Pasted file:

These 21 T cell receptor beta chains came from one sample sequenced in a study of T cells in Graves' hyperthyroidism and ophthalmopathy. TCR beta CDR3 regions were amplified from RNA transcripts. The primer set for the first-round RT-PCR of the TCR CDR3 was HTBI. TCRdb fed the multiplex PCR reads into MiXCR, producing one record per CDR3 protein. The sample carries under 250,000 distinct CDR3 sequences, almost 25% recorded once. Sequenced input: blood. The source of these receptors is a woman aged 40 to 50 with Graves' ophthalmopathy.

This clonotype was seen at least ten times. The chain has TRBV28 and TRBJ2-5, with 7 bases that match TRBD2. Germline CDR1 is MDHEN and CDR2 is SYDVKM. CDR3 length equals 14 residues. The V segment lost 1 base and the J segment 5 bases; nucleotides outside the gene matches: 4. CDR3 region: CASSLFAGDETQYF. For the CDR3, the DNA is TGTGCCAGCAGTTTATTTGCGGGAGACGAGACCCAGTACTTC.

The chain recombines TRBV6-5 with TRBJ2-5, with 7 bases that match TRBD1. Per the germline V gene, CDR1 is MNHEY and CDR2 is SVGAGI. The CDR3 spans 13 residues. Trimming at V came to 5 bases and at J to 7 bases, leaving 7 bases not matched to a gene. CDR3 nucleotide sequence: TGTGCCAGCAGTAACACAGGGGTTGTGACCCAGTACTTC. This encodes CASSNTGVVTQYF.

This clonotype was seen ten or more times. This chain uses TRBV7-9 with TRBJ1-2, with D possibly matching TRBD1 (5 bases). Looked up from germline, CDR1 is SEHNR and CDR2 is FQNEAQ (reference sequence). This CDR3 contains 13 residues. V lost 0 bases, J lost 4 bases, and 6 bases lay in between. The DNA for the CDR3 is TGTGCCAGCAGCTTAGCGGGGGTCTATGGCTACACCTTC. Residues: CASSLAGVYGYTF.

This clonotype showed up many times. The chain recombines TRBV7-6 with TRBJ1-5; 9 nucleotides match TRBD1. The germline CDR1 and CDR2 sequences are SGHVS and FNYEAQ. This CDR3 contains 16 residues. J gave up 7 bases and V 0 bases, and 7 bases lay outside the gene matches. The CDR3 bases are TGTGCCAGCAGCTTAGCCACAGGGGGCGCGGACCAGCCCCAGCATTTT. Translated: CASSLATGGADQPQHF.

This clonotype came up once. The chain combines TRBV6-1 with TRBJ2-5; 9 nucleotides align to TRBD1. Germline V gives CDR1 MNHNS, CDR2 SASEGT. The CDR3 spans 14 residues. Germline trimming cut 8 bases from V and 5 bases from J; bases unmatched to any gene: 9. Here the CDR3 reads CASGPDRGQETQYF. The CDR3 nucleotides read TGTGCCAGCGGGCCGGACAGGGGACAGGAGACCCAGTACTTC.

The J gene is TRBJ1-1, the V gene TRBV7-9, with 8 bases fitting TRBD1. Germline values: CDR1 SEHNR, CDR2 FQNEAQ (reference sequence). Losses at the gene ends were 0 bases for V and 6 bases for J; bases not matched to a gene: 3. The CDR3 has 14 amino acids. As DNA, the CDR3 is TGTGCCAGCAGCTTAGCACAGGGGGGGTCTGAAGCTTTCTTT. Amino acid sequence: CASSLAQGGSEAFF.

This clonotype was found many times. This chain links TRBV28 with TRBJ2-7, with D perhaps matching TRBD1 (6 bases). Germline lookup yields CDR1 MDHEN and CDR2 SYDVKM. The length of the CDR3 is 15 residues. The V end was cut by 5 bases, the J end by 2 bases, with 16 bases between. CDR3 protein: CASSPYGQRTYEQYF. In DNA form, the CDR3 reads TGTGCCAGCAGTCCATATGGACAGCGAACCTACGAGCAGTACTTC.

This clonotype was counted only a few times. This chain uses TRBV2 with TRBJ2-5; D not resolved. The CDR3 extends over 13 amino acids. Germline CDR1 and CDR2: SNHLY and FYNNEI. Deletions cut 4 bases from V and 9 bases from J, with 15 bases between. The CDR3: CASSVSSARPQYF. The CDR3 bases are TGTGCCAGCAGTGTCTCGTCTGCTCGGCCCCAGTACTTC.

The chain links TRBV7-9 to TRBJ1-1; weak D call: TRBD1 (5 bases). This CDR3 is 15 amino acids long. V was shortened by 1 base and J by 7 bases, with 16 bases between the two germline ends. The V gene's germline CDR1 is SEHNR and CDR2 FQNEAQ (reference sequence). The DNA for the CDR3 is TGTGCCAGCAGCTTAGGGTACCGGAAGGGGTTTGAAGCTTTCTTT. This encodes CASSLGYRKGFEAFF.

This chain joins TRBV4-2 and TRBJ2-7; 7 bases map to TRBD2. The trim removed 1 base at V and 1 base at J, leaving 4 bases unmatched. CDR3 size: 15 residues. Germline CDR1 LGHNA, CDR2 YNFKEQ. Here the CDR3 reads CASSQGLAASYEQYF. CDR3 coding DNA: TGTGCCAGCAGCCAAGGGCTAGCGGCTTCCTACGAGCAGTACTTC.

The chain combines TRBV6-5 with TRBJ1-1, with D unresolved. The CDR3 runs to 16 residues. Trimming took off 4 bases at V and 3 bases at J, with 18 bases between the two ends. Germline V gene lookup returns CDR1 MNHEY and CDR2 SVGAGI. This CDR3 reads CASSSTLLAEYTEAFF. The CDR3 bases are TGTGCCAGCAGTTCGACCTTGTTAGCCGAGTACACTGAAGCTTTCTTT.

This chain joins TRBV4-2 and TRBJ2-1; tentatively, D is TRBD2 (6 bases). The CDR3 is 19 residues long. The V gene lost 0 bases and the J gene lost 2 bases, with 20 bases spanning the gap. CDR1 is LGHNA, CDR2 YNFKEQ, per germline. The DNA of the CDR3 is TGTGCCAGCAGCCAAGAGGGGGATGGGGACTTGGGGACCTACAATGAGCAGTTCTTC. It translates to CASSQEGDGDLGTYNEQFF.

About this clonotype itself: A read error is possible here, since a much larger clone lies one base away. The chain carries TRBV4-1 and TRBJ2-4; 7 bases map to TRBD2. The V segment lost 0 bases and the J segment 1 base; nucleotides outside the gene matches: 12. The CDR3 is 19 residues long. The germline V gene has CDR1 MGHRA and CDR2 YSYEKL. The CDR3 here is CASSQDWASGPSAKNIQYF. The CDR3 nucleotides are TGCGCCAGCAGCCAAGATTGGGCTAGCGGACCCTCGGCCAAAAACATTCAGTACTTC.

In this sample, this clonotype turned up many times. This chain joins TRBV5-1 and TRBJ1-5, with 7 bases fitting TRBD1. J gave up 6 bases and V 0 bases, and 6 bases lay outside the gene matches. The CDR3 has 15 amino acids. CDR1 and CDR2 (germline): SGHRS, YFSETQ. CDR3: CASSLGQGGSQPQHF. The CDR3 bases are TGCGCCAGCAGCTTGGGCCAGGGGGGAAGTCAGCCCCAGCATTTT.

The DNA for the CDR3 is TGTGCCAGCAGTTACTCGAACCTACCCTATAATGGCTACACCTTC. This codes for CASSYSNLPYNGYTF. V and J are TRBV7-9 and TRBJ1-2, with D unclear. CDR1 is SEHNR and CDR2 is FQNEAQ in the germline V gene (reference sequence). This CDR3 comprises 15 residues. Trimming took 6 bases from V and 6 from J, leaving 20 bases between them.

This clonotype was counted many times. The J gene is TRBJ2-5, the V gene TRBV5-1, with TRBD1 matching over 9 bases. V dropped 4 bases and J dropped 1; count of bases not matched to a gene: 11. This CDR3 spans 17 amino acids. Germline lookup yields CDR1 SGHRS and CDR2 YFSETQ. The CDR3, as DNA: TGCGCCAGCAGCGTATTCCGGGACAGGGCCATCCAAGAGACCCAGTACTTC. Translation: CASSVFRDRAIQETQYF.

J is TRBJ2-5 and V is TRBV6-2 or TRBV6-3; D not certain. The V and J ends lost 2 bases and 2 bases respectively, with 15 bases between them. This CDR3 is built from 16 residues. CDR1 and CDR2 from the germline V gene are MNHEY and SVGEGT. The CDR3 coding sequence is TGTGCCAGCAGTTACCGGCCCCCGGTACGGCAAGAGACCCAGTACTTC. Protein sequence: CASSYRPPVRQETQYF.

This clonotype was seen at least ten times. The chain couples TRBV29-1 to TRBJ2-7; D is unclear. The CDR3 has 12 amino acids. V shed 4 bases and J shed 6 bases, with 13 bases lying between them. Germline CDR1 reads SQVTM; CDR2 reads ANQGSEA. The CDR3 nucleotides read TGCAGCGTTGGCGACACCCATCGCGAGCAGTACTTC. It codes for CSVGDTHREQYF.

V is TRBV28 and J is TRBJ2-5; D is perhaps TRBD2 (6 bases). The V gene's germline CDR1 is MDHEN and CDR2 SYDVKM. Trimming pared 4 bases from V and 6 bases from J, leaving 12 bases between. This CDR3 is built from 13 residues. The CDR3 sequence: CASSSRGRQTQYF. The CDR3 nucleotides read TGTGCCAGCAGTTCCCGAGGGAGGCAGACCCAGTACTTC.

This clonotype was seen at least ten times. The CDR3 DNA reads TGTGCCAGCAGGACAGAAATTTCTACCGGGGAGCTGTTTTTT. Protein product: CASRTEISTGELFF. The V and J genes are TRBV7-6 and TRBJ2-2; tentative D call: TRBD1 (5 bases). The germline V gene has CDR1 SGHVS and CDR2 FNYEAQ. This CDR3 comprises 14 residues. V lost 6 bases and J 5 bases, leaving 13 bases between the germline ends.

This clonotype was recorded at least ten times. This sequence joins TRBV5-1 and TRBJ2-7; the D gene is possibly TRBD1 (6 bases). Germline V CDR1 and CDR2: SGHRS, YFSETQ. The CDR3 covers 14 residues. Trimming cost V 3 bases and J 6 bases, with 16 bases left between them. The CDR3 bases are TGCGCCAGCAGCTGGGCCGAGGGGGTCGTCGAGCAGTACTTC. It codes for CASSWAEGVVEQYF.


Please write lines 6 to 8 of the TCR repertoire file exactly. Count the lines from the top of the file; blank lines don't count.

This clonotype came up once. The chain combines TRBV6-1 with TRBJ2-5; 9 nucleotides align to TRBD1. Germline V gives CDR1 MNHNS, CDR2 SASEGT. The CDR3 spans 14 residues. Germline trimming cut 8 bases from V and 5 bases from J; bases unmatched to any gene: 9. Here the CDR3 reads CASGPDRGQETQYF. The CDR3 nucleotides read TGTGCCAGCGGGCCGGACAGGGGACAGGAGACCCAGTACTTC.

The J gene is TRBJ1-1, the V gene TRBV7-9, with 8 bases fitting TRBD1. Germline values: CDR1 SEHNR, CDR2 FQNEAQ (reference sequence). Losses at the gene ends were 0 bases for V and 6 bases for J; bases not matched to a gene: 3. The CDR3 has 14 amino acids. As DNA, the CDR3 is TGTGCCAGCAGCTTAGCACAGGGGGGGTCTGAAGCTTTCTTT. Amino acid sequence: CASSLAQGGSEAFF.

This clonotype was found many times. This chain links TRBV28 with TRBJ2-7, with D perhaps matching TRBD1 (6 bases). Germline lookup yields CDR1 MDHEN and CDR2 SYDVKM. The length of the CDR3 is 15 residues. The V end was cut by 5 bases, the J end by 2 bases, with 16 bases between. CDR3 protein: CASSPYGQRTYEQYF. In DNA form, the CDR3 reads TGTGCCAGCAGTCCATATGGACAGCGAACCTACGAGCAGTACTTC.